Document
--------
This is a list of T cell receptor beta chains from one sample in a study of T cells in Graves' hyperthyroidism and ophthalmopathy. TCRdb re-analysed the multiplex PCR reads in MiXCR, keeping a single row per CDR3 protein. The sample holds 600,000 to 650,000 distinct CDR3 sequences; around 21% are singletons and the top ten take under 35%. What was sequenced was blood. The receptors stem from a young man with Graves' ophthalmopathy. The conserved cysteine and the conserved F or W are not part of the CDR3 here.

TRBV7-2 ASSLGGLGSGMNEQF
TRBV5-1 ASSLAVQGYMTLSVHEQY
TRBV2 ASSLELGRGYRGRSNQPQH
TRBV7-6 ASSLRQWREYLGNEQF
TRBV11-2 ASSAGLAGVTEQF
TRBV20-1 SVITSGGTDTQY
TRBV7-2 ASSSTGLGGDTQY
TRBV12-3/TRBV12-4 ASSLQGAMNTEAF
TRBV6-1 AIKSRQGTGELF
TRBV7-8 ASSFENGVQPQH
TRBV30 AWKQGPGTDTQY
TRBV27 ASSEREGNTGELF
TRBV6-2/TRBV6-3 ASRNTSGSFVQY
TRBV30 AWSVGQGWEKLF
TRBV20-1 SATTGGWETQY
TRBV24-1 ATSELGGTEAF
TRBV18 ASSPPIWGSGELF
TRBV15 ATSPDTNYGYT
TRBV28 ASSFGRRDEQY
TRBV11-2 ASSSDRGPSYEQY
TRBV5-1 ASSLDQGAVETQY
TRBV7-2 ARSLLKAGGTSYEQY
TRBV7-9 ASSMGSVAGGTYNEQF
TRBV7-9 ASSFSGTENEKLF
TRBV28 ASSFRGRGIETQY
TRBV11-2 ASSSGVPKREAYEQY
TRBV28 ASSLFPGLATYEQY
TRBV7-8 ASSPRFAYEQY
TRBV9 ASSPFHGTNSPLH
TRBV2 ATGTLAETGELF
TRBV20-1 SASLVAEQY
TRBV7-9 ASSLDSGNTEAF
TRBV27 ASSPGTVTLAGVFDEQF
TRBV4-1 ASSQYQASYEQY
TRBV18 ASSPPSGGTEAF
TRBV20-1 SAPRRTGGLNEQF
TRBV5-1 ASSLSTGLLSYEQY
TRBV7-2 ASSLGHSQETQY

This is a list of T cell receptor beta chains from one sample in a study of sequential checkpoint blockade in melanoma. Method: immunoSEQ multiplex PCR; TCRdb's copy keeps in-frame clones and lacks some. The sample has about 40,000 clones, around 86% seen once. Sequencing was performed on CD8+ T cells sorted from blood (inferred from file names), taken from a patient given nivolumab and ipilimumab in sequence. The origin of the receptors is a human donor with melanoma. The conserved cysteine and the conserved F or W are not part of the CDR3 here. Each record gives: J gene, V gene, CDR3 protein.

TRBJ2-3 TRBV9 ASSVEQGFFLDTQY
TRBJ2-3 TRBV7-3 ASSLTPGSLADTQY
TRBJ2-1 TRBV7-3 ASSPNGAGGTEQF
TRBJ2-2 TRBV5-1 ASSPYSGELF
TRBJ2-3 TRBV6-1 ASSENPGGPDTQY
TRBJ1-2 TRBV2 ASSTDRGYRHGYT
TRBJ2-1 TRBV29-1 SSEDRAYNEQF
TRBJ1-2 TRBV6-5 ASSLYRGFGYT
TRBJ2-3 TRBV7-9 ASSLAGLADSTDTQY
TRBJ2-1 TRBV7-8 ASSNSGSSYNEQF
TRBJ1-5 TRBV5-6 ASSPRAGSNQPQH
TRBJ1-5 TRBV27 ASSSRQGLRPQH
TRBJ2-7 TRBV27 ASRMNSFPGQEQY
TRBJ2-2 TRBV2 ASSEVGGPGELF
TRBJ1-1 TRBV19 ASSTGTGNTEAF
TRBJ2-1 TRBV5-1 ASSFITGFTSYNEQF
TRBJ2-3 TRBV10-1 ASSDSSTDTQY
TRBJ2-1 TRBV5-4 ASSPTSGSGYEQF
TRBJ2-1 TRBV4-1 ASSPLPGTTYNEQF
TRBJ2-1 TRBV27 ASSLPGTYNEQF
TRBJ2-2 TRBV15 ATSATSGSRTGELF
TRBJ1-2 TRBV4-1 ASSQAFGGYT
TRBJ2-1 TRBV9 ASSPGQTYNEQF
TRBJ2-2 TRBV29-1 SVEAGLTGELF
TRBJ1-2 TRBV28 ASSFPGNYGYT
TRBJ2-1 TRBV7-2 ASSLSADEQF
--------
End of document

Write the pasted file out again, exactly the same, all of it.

This is a list of T cell receptor beta chains from one sample in a study of T cells in Graves' hyperthyroidism and ophthalmopathy. TCRdb re-analysed the multiplex PCR reads in MiXCR, keeping a single row per CDR3 protein. The sample holds 600,000 to 650,000 distinct CDR3 sequences; around 21% are singletons and the top ten take under 35%. What was sequenced was blood. The receptors stem from a young man with Graves' ophthalmopathy. The conserved cysteine and the conserved F or W are not part of the CDR3 here.

TRBV7-2 ASSLGGLGSGMNEQF
TRBV5-1 ASSLAVQGYMTLSVHEQY
TRBV2 ASSLELGRGYRGRSNQPQH
TRBV7-6 ASSLRQWREYLGNEQF
TRBV11-2 ASSAGLAGVTEQF
TRBV20-1 SVITSGGTDTQY
TRBV7-2 ASSSTGLGGDTQY
TRBV12-3/TRBV12-4 ASSLQGAMNTEAF
TRBV6-1 AIKSRQGTGELF
TRBV7-8 ASSFENGVQPQH
TRBV30 AWKQGPGTDTQY
TRBV27 ASSEREGNTGELF
TRBV6-2/TRBV6-3 ASRNTSGSFVQY
TRBV30 AWSVGQGWEKLF
TRBV20-1 SATTGGWETQY
TRBV24-1 ATSELGGTEAF
TRBV18 ASSPPIWGSGELF
TRBV15 ATSPDTNYGYT
TRBV28 ASSFGRRDEQY
TRBV11-2 ASSSDRGPSYEQY
TRBV5-1 ASSLDQGAVETQY
TRBV7-2 ARSLLKAGGTSYEQY
TRBV7-9 ASSMGSVAGGTYNEQF
TRBV7-9 ASSFSGTENEKLF
TRBV28 ASSFRGRGIETQY
TRBV11-2 ASSSGVPKREAYEQY
TRBV28 ASSLFPGLATYEQY
TRBV7-8 ASSPRFAYEQY
TRBV9 ASSPFHGTNSPLH
TRBV2 ATGTLAETGELF
TRBV20-1 SASLVAEQY
TRBV7-9 ASSLDSGNTEAF
TRBV27 ASSPGTVTLAGVFDEQF
TRBV4-1 ASSQYQASYEQY
TRBV18 ASSPPSGGTEAF
TRBV20-1 SAPRRTGGLNEQF
TRBV5-1 ASSLSTGLLSYEQY
TRBV7-2 ASSLGHSQETQY

This is a list of T cell receptor beta chains from one sample in a study of sequential checkpoint blockade in melanoma. Method: immunoSEQ multiplex PCR; TCRdb's copy keeps in-frame clones and lacks some. The sample has about 40,000 clones, around 86% seen once. Sequencing was performed on CD8+ T cells sorted from blood (inferred from file names), taken from a patient given nivolumab and ipilimumab in sequence. The origin of the receptors is a human donor with melanoma. The conserved cysteine and the conserved F or W are not part of the CDR3 here. Each record gives: J gene, V gene, CDR3 protein.

TRBJ2-3 TRBV9 ASSVEQGFFLDTQY
TRBJ2-3 TRBV7-3 ASSLTPGSLADTQY
TRBJ2-1 TRBV7-3 ASSPNGAGGTEQF
TRBJ2-2 TRBV5-1 ASSPYSGELF
TRBJ2-3 TRBV6-1 ASSENPGGPDTQY
TRBJ1-2 TRBV2 ASSTDRGYRHGYT
TRBJ2-1 TRBV29-1 SSEDRAYNEQF
TRBJ1-2 TRBV6-5 ASSLYRGFGYT
TRBJ2-3 TRBV7-9 ASSLAGLADSTDTQY
TRBJ2-1 TRBV7-8 ASSNSGSSYNEQF
TRBJ1-5 TRBV5-6 ASSPRAGSNQPQH
TRBJ1-5 TRBV27 ASSSRQGLRPQH
TRBJ2-7 TRBV27 ASRMNSFPGQEQY
TRBJ2-2 TRBV2 ASSEVGGPGELF
TRBJ1-1 TRBV19 ASSTGTGNTEAF
TRBJ2-1 TRBV5-1 ASSFITGFTSYNEQF
TRBJ2-3 TRBV10-1 ASSDSSTDTQY
TRBJ2-1 TRBV5-4 ASSPTSGSGYEQF
TRBJ2-1 TRBV4-1 ASSPLPGTTYNEQF
TRBJ2-1 TRBV27 ASSLPGTYNEQF
TRBJ2-2 TRBV15 ATSATSGSRTGELF
TRBJ1-2 TRBV4-1 ASSQAFGGYT
TRBJ2-1 TRBV9 ASSPGQTYNEQF
TRBJ2-2 TRBV29-1 SVEAGLTGELF
TRBJ1-2 TRBV28 ASSFPGNYGYT
TRBJ2-1 TRBV7-2 ASSLSADEQF